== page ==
• By Scruffy
  • Posted Wednesday, August 12, 2015

Our Favorite (K-9) Movies About Dogs

K 9 DVDs at Your Local Public Library: Beat the Heat of the Dog Days of summer with a furry friend (as told to librarian Billy King by his best friend Scruffy)

OK, so here’s the scoop (not the poop). The only school I’m allowed to get near involves obedience so my reading skills are literally for the dogs. Instead of books I’m giving you a pack of good movies to watch in the comfort of your own home, preferably on the cool floor with a good bone to gnaw. (I prefer elk antlers, they don’t splinter). All of these movies and sometimes their sequels, prequels and remakes can be checked out for seven days before you get fined. You can now get SEVEN movies at once. That’s a lot of puppy love.Type the title in the library’s online catalog to find the branch that has the DVD. I’d do if for you but you know, paws.

Take a sniff at my best-in-show and have a howl of a good time. I’m out of here. Gotta see a man about a hydrant.

  • Lassie Come Home (1943). A classic film with an equally classic beauty. Also in the film, Elizabeth Taylor. Lassie is separated from her loving owner, a very young Roddy McDowell, and must find her way back home. A lot of dog movies are about incredible journeys over long distances with heart- stopping escapes and noble acts. Why do people keep losing track of their dogs?

  • Lady and the Tramp (1954). Disney does Romeo and Juliet for the bow wow set. A pampered and posh pooch falls for a streetwise stray. There is a famous scene where they share a plate of spaghetti. They had me at meatball. The animation and action will thrill the pups and their parents will love the romance and music. Peggy Lee wrote many of the songs and performs them like a champ. Beware of evil Siamese cats.

  • Benji. (1974). This handsome and lovable mutt has been around for 41 years! Do you know how old that is in dog years? Some claim that this is the first film where the dog does the acting and the humans are the props. I must agree. He gets into some hairy situations but he manages to save the day. He won the hearts of millions and made a lot of kibble in the process.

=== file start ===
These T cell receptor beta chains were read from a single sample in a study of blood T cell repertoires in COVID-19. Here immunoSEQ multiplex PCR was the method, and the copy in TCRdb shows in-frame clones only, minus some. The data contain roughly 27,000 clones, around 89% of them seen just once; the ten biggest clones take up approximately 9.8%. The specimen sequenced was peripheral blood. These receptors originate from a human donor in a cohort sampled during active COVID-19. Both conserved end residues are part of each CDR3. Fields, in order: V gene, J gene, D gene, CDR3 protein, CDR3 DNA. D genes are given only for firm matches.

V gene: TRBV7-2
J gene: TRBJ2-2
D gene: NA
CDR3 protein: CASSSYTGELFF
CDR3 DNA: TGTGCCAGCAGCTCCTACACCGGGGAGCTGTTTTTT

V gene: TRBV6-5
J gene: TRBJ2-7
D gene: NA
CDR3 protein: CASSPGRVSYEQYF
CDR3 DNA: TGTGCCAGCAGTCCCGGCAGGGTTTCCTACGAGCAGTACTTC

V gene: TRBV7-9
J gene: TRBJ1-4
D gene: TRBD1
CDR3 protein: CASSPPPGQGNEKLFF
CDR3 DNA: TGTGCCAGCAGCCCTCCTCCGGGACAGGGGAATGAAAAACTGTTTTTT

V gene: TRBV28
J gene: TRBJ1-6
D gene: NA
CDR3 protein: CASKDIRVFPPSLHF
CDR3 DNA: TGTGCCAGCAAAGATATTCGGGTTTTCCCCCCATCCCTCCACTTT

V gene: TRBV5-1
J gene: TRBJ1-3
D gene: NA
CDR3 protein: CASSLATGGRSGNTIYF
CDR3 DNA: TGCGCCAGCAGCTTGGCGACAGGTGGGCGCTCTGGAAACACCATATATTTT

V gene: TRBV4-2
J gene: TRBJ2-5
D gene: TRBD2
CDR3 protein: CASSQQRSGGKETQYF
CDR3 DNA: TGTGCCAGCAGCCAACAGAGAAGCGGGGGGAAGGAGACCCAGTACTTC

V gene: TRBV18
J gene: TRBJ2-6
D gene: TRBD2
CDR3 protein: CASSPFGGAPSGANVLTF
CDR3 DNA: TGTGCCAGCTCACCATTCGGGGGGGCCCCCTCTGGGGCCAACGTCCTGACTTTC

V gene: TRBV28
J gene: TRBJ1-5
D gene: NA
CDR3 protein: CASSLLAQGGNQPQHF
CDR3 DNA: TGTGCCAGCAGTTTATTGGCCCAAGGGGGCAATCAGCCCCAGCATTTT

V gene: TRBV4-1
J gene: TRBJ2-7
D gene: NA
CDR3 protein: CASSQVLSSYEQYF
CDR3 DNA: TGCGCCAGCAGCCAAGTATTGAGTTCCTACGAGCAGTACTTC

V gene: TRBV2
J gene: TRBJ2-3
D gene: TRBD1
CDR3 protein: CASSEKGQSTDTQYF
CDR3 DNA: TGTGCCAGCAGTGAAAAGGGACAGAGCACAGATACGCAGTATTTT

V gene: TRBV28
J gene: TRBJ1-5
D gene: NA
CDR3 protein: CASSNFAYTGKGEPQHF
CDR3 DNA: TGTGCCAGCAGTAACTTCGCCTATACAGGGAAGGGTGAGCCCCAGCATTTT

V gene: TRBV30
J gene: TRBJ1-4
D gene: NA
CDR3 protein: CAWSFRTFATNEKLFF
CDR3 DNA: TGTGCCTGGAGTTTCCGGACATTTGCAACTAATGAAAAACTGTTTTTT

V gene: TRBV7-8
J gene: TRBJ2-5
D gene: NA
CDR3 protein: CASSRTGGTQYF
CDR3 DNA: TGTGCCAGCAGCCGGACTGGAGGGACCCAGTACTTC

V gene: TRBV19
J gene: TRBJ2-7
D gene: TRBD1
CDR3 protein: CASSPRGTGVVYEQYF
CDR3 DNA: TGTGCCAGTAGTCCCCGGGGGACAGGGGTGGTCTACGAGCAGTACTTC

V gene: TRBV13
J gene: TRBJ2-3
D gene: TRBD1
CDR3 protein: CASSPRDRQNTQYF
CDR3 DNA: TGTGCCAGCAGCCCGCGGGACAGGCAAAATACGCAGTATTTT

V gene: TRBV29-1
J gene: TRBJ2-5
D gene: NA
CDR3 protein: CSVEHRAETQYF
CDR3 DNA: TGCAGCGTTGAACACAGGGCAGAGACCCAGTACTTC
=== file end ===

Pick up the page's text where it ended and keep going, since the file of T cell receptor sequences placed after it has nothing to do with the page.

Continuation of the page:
• All Dogs Go to Heaven (1989). Of course they do. Logically that means all cats go somewhere else, right? This animated film offers a lot of action and suspense. Burt Reynolds is the voice of a con artist German Shepherd who gets a second chance on Earth by helping a sweet orphan girl. Dom DeLuise plays a Dachshund and his best friend.

  • White Fang (1991). Is there anything better than a story about a boy and his wolfdog? They have each other’s back several times and the beautiful Alaskan scenery makes you want to run wild and jump over drifts and then roll around in the snow and then shake until it flies everywhere and… (Sorry) I hear there’s a book called this too by somebody named London who knows Jack about Alaska and dogs.

  • Air Bud (1997). Fun fact: there is no rule that dogs can’t play basketball and why should there be? It’s not all about frisbees you know. Buddy the Golden Retriever proves that Michael Jordan was not the only one in the 90s who could catch air. He also saves the day for his human buddy who has lost his Dad and gets bullied in a new school.

  • My Dog Skip (2000). Once again it’s about a boy and his dog. It never gets boring. This time the dog, Skip, is a Jack Russell terrier and and the boy is that kid from Malcolm in the Middle. The story takes place in 1940s Mississippi as told by the boy as a grown up. Skip helps his buddy fight bullies and bad men and helps him make friends. There are some really scary and sad scenes (keep the hankies handy).

  • Marley and Me (2008). This is a true story about the life of a Labrador Retriever and the family he owns. We see him grow from a rambunctious puppy to an aging companion. I hope you saved some of those hankies. Owen Wilson plays “Me” and he has a nose that would make a Bloodhound proud. Jennifer Aniston is his wife and she’s a good Friend.

  • Frankenweenie (2012). Tim Burton directed this animated film so you know it’s going to be creepy fun. Remember Beetlejuice? (Don’t say it three times!). A young Victor Frankenstein finds a way to bring back his little buddy who has died. You know how well that usually goes.

Bonus Treat (Good Boy!)

  • Dog Whisperer with Cesar Millan (2006). Something about this guy mesmerizes me. I want to do everything he says. It’s like he’s training dog owners how to teach their little buddies how to behave properly. Right. Like that could hap…. Look! Squirrel!

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